• No TV unless you exercise! – Arduino mounted on a stationary bike cuts RCA signal via a relay if you don’t pedal enough.  Uses a black/white detector for movement rather than hall effect sensors.
  • TV Pedaler – A commercial product that blanks screen if you don’t pedal enough that is still being sold? The website and product seem really old (no HDMI support) but they accept Paypal and the creator posted here  a few years ago about his 1999 patent and warned about “copying”.  Hrmph.  His patent covers a bunch of random ideas that his machine doesn’t use at all. Patents like this are dumb, good thing it says “Application status is Expired – Fee Related” I guess.
  • The EnterTRAINER – This defunct commercial device is basically a TV remote control with a heart monitor you strap to your chest.  Controls volume and TV power if your heart rate goes too low. Its hilarious infomercial was posted in one of the reviews.
  • The 123GoTV KidExerciser – Ancient commercial product that lets you use your own bike in the house to blank the TV if not pedalled fast enough.  Company seems gone now.

 

PaperCart – Make an Atari 2600 that plays QR codes

What is it about the Atari 2600?

It was the summer of 1983 at Jeff Mccall’s slumber party when I saw my first game console.

Crowded around the small TV we gawked at the thing – an Atari VCS.

The seven of us took turnst. Passing the joystick around like a sacred relic we navigated Pitfall Harry over hazardous lakes, crocodiles and scorpions.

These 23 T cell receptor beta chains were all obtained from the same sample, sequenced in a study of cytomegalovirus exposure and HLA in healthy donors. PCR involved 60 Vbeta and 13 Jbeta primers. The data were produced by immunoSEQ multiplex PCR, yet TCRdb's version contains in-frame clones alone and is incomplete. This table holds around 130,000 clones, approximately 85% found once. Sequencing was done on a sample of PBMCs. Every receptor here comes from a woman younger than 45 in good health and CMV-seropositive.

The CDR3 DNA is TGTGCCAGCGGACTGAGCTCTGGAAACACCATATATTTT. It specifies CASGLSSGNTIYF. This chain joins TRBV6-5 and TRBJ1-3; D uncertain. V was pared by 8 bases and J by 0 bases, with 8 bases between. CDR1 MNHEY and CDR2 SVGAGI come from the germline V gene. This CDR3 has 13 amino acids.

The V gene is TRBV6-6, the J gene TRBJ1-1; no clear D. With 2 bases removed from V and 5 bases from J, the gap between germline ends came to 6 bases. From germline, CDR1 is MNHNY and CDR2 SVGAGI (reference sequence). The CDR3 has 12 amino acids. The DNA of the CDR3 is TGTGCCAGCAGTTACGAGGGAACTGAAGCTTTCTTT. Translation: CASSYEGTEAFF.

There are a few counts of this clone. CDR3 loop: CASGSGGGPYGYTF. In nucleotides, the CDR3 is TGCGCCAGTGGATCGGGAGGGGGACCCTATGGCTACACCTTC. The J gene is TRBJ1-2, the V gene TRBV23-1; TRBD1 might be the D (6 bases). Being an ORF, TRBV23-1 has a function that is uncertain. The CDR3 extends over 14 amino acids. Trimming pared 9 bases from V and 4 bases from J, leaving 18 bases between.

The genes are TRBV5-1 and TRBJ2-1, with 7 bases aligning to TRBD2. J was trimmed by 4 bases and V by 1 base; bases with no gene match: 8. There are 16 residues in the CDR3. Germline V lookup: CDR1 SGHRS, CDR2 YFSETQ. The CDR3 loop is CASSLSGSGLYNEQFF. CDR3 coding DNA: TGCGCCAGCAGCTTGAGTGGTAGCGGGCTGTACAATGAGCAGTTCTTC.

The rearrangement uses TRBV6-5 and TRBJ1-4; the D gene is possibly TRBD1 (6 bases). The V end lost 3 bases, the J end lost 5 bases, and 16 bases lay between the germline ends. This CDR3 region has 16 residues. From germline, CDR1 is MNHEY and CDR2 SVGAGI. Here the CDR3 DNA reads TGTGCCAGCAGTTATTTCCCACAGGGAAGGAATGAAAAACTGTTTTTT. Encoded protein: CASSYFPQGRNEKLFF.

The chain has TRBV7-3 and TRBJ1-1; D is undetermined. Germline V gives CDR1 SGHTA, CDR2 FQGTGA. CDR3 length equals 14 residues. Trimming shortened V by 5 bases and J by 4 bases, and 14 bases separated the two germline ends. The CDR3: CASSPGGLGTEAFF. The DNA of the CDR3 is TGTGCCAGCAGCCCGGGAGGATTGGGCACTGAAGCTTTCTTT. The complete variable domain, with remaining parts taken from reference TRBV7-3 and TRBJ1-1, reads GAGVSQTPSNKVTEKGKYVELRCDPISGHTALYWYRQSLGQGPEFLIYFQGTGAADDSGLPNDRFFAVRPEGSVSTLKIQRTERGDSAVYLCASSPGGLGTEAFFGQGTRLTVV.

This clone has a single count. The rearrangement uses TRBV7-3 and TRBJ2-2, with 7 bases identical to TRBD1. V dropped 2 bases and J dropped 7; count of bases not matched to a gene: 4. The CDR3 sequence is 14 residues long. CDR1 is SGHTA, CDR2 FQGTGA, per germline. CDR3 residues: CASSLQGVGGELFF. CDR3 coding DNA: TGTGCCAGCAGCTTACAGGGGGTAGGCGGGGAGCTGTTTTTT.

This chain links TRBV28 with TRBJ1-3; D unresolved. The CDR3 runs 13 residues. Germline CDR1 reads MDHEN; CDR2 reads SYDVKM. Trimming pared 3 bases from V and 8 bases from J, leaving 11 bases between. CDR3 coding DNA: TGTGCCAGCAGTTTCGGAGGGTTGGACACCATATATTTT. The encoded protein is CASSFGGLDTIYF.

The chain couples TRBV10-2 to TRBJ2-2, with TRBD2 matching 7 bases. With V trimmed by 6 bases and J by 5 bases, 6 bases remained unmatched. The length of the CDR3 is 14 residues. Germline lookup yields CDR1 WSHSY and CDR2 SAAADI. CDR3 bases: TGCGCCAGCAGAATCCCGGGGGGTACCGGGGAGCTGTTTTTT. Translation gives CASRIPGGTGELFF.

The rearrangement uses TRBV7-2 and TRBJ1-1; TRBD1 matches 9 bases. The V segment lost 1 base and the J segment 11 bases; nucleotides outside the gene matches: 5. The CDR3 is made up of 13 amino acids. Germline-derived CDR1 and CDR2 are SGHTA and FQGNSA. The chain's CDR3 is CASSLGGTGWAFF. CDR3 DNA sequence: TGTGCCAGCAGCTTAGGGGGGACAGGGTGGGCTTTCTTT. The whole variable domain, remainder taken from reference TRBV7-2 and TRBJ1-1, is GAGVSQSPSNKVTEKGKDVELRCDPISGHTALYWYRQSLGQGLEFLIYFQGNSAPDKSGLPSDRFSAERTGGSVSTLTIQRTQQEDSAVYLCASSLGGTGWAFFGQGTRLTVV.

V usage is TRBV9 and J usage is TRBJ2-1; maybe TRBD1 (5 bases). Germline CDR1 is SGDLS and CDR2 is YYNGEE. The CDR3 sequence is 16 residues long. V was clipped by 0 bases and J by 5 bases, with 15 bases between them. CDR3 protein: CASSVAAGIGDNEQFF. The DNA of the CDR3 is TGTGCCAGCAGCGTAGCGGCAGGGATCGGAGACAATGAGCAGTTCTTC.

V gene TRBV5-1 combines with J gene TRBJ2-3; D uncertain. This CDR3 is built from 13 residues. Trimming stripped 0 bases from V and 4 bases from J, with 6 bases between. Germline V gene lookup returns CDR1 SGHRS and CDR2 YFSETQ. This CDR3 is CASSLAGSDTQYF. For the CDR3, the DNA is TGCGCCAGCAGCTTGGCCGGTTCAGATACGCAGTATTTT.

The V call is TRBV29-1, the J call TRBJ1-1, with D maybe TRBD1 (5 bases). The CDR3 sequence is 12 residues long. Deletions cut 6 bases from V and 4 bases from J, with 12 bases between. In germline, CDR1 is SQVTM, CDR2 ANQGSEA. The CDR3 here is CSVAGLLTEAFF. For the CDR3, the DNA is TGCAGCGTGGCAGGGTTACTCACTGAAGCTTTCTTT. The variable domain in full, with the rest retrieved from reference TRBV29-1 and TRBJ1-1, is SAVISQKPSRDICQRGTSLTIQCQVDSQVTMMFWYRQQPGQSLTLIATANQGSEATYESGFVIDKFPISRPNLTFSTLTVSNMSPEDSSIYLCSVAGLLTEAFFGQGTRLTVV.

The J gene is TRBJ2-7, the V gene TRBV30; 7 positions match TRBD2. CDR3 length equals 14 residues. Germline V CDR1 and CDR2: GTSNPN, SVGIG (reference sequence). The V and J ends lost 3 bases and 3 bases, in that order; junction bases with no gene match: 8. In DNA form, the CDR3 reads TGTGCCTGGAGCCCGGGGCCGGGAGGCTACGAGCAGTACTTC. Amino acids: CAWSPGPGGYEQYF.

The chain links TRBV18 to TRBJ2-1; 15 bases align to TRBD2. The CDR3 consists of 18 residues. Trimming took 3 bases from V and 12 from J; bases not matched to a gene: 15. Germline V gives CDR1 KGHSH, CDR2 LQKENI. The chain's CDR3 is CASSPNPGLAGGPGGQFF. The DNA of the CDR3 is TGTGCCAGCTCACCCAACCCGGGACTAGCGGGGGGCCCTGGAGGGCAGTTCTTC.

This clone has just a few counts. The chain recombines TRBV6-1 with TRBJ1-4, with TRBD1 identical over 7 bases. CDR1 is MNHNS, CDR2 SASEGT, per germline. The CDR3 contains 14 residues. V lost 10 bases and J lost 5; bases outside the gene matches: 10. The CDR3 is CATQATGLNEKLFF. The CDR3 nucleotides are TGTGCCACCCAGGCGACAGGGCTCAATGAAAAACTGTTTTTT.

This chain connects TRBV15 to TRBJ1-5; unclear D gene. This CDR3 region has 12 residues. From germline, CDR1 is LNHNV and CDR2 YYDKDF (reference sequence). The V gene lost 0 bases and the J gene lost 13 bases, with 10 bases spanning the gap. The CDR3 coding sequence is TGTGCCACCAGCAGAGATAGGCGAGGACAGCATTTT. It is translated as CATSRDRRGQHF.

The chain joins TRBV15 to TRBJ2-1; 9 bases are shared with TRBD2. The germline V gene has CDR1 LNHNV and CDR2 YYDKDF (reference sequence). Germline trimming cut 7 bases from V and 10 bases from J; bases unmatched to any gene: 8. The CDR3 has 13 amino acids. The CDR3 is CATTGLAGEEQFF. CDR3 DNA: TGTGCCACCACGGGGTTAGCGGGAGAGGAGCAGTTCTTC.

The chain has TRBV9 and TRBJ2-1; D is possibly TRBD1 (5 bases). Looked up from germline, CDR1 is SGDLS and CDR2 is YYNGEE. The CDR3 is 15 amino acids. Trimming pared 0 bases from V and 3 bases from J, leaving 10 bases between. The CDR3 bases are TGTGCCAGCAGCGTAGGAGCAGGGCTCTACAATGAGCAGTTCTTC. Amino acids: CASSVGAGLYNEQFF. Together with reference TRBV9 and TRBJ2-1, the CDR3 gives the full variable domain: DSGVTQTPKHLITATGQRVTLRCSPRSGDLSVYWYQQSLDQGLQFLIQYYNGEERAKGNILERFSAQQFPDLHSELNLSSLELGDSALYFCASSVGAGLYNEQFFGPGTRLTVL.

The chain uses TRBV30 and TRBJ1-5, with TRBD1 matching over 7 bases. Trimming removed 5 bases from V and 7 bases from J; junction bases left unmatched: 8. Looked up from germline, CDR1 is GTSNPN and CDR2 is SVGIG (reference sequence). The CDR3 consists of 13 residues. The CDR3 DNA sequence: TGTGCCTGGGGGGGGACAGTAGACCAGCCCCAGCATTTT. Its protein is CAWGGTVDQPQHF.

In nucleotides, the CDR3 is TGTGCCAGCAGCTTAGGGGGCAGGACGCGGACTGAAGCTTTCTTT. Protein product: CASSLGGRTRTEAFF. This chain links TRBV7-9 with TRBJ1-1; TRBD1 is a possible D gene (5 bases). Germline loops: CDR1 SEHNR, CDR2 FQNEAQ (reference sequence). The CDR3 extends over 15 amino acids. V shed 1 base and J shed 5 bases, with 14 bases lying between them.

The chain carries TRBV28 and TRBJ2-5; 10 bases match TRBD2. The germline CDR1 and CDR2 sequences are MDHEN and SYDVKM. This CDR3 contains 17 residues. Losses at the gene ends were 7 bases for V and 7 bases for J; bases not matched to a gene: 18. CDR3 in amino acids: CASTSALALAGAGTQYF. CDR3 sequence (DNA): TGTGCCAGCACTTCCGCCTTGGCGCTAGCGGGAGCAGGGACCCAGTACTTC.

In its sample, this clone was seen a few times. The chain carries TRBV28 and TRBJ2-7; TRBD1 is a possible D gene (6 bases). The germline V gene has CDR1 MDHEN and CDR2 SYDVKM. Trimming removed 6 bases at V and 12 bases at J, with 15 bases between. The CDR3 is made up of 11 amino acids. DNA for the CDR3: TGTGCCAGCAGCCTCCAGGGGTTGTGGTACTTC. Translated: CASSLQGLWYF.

One by one the other kids fell asleep.  Having no need of such mortal frivolity, I played Pitfall all night!

I fainted in the street the next day due to sleep deprivation.  Worth it.

The challenge

It’s kind of mind-blowing that games that originally sold for over $30 ($70+ in 2018 money) can now be completely stored in a QR code on a small piece of paper.

As a poignant visual metaphor for showing my kids how much technology has changed, I decided to create a Raspberry Pi based Atari that accepts “paper carts” of actual Atari 2600 games.

The requirements for my “PaperCart” Atari VCS:

  • Must use the real QR code format, no cheating by tweaking the format into something a standard QR reader couldn’t read
  • 100% of the game data must actually be read from the QR code, no game roms can be stored in the console, no cheating by just doing a look-up or something
  • Runs on a Raspberry Pi + Picamera with all open source software (well, except the game roms…)